So, you're about to hit the slopes for the first time and want to see if your "normal" coat will do the job. I first went skiing 17 years ago and had the same question. But for the past 7 years, I've been answering that question for customers at Kenver, especially as the season kicks off. This is what I tell them.
Regardless of experience level, wearing a "normal" coat while skiing or snowboarding is highly discouraged. A "normal" coat, or a winter coat, is only designed for warmth, whereas a ski jacket is built for durability, water and wind resistance, breathability, and warmth.
Skiing and snowboarding are the equivalents of exercising all day at 25mph in the snow, where temperatures hover around freezing. So staying warm is just one of five functions your jacket needs to handle; here's the inside scoop on each.
5 Reasons You Shouldn't Wear a "Normal" Coat On The Slopes
If this is your first time skiing or snowboarding, you're going to have a blast, but if nobody's told you yet, you are going to fall. A lot. On your face, on your butt, on your side - you'll fold in places you didn't know you could.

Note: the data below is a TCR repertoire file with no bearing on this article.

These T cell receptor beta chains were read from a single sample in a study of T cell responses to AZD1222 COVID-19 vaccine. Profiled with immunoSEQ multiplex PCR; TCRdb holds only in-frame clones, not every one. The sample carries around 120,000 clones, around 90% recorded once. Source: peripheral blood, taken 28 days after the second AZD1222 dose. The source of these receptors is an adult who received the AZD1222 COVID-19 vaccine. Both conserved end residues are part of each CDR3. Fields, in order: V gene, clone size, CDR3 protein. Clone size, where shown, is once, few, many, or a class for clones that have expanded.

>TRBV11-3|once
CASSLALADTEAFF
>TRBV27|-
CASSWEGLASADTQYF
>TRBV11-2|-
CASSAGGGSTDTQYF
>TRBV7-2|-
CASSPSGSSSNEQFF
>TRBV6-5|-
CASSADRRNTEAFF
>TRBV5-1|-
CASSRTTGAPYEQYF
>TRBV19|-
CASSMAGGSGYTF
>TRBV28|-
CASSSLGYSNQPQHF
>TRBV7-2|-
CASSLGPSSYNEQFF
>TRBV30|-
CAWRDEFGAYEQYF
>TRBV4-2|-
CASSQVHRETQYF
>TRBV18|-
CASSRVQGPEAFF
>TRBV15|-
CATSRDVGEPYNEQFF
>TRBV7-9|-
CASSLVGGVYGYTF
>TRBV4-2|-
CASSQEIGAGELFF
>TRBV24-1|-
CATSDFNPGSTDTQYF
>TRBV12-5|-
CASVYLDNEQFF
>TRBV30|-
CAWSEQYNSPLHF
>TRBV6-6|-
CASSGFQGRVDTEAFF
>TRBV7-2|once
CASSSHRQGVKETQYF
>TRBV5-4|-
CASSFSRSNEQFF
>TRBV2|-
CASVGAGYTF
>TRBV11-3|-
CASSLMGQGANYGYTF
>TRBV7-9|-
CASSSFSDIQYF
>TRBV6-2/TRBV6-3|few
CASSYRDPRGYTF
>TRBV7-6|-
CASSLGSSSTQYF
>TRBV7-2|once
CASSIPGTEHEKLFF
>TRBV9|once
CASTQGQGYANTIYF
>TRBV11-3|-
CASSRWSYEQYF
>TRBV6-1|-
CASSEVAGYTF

This is part of the improvement process, and it happens to everyone - beginners and 40-year vets alike. In addition to the obvious climate conditions, falling is one of the main reasons a "normal" coat won't suffice on the slopes; it simply isn't designed to take that kind of impact or have that level of wind or snow on it.
When it comes down to it, a jacket that performs well on the slopes has a completely different set of fabrics and construction than your typical winter coat. The materials are far tougher, and the build is more compartmentalized and intentionally layered than your average parka.
That's the power behind a ski and snowboard-specific jacket.